Jump to ContentJump to Main Navigation
Stability with GrowthMacroeconomics, Liberalization and Development$
Users without a subscription are not able to see the full content.

Joseph Stiglitz, José Antonio Ocampo, Shari Spiegel, Ricardo Ffrench-Davis, and Deepak Nayyar

Print publication date: 2006

Print ISBN-13: 9780199288144

Published to Oxford Scholarship Online: September 2006

DOI: 10.1093/0199288143.001.0001

Show Summary Details
Page of

PRINTED FROM OXFORD SCHOLARSHIP ONLINE (www.oxfordscholarship.com). (c) Copyright Oxford University Press, 2018. All Rights Reserved. Under the terms of the licence agreement, an individual user may print out a PDF of a single chapter of a monograph in OSO for personal use (for details see http://www.oxfordscholarship.com/page/privacy-policy).date: 18 August 2018

Formal Approaches

Formal Approaches

Chapter:
(p.150) 9 Formal Approaches
Source:
Stability with Growth
Author(s):

Joseph E. Stiglitz (Contributor Webpage)

José Antonio Ocampo (Contributor Webpage)

Shari Spiegel

Ricardo Ffrench-Davis (Contributor Webpage)

Deepak Nayyar

Publisher:
Oxford University Press
DOI:10.1093/0199288143.003.0009

This chapter discusses advances in formal economic theory by examining how different positions among economists arise from their different assumptions and models. The discussion focuses on ways in which real world economies differ from the ‘competitive equilibrium’ model that has become the benchmark model. The current benchmark competitive equilibrium framework includes new classical, representative agent, and real business cycle models which assume that all markets (including the labor market) have clear, perfect information, complete markets (including perfect capital and insurance markets), perfect wage and price flexibility, perfect competition, perfect rationality, and no externalities. If these models accurately portrayed reality, the economy would be efficient and there would be no need for government intervention. The assumptions of these models, however, are unrealistic and it is difficult to reconcile the required macro-formulations with what is known about microeconomic behavior (without resorting to ad hoc assumptions about the nature of the stochastic shocks to preferences and technology). The inadequacies of these models are even greater for developing countries where information imperfections are more pervasive and more markets are missing or incomplete (e.g., insurance markets). Accordingly, economic research since the 1990s has focused on identifying the most important limitations of the standard competitive model, particularly those limitations that help to explain the nature of economic volatility.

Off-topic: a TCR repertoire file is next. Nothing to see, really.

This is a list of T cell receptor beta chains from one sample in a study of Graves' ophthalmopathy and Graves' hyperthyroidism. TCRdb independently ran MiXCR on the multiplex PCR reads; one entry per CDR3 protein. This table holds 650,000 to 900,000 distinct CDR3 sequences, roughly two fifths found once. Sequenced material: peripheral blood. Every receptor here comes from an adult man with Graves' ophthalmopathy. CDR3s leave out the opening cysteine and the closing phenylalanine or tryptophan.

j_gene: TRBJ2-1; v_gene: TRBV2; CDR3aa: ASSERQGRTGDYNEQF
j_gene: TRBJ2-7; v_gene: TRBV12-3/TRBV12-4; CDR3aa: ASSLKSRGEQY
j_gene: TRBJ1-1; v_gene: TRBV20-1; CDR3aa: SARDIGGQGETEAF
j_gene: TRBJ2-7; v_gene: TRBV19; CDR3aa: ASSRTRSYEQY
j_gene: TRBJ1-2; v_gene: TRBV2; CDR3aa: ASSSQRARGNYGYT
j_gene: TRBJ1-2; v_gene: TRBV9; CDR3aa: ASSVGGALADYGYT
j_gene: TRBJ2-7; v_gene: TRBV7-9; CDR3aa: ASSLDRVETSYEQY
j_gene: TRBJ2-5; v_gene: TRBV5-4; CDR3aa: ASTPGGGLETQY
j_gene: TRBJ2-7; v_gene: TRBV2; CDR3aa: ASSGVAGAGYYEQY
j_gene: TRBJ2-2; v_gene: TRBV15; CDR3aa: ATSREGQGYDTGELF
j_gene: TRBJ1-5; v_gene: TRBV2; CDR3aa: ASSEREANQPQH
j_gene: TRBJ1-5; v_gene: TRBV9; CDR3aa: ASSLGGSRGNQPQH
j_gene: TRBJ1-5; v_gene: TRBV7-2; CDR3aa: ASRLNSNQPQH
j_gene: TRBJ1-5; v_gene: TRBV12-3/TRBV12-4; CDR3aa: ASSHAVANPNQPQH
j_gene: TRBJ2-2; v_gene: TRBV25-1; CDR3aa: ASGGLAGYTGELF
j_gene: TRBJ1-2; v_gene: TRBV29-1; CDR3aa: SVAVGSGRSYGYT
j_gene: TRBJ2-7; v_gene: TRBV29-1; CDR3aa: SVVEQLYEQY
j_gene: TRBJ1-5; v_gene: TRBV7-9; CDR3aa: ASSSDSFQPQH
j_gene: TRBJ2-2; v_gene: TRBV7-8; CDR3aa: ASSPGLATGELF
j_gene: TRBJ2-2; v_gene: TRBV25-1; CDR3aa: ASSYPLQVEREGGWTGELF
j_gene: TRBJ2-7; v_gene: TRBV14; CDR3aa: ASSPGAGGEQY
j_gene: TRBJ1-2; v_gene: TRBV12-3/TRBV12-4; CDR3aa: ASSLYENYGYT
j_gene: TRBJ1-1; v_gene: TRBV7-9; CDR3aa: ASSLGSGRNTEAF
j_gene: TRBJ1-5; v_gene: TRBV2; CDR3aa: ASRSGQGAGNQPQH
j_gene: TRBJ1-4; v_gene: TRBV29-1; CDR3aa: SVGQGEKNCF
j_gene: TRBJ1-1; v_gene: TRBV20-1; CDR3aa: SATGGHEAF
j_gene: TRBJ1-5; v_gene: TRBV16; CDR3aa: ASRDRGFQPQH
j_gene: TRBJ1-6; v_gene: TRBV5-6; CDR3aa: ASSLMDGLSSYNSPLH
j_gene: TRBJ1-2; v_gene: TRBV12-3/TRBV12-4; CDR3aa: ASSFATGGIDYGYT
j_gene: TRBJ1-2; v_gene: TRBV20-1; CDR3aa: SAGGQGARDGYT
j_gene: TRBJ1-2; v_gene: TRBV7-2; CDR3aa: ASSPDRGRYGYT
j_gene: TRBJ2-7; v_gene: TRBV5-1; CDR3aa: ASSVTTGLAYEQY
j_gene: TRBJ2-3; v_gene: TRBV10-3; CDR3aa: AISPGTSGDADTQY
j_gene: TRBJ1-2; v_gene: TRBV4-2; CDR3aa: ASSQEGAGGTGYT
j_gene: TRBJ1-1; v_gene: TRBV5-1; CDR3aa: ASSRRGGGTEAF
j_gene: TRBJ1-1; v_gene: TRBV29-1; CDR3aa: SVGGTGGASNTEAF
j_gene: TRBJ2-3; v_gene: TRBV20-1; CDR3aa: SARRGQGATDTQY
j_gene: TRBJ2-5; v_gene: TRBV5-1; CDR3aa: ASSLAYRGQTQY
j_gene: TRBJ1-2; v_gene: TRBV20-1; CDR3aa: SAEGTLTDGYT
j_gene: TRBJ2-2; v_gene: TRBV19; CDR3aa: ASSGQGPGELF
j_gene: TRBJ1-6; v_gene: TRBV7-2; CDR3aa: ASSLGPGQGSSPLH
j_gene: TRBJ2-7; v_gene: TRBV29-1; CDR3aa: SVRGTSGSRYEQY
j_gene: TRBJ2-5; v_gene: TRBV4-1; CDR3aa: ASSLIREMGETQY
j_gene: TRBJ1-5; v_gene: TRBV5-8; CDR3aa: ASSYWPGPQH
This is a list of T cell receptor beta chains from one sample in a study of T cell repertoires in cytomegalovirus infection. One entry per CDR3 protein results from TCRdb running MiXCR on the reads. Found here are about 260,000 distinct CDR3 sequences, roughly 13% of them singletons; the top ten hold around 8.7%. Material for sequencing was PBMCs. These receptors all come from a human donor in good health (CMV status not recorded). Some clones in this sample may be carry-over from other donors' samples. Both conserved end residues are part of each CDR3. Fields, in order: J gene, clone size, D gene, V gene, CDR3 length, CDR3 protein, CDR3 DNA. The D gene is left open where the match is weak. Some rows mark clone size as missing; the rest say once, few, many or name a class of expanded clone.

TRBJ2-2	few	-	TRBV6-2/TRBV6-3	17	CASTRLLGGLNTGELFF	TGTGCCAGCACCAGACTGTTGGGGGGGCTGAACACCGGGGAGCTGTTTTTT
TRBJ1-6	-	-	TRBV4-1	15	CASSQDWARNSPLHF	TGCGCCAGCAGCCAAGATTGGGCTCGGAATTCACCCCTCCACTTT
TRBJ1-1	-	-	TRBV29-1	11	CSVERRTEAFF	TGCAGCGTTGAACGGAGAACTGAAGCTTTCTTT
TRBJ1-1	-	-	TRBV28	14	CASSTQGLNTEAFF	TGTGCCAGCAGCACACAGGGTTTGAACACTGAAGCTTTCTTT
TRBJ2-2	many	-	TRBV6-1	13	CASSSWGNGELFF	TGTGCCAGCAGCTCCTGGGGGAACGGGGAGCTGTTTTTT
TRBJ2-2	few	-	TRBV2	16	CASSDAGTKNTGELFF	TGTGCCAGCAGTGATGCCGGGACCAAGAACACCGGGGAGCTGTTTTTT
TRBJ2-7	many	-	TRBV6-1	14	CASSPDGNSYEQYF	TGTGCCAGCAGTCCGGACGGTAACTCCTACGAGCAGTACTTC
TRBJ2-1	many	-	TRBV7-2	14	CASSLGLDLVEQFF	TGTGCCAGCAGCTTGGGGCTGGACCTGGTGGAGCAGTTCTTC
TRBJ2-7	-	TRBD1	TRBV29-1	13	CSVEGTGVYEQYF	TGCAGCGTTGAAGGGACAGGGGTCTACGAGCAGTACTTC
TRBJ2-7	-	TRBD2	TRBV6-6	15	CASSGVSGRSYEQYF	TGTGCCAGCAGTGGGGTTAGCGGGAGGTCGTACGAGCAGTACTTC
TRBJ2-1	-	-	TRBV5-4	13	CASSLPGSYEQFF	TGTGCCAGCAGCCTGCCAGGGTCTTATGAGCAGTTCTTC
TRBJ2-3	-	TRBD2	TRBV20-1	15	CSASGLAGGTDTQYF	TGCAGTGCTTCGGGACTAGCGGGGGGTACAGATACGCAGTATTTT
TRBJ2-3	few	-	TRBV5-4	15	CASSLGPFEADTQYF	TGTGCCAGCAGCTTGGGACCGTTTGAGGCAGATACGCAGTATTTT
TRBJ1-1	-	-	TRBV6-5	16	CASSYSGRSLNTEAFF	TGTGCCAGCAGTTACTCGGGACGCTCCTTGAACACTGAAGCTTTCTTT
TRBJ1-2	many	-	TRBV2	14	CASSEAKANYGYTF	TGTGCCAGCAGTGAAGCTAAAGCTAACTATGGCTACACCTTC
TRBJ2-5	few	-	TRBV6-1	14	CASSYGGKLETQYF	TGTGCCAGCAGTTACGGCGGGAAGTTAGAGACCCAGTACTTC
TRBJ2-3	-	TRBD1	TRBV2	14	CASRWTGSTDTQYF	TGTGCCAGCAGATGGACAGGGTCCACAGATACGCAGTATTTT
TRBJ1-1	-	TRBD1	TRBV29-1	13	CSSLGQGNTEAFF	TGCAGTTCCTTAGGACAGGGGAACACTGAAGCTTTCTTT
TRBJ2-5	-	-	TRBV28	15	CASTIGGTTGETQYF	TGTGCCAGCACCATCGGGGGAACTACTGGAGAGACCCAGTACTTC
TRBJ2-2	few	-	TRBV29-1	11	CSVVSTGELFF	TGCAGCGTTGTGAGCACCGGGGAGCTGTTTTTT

Keywords:   competitive equilibrium model, new classical model, representative agent model, real business cycle model, wage rigidities, price rigidities, incomplete futures markets, incomplete capital markets, incomplete financial markets, incomplete contracts

Oxford Scholarship Online requires a subscription or purchase to access the full text of books within the service. Public users can however freely search the site and view the abstracts and keywords for each book and chapter.

Please, subscribe or login to access full text content.

If you think you should have access to this title, please contact your librarian.

To troubleshoot, please check our FAQs , and if you can't find the answer there, please contact us .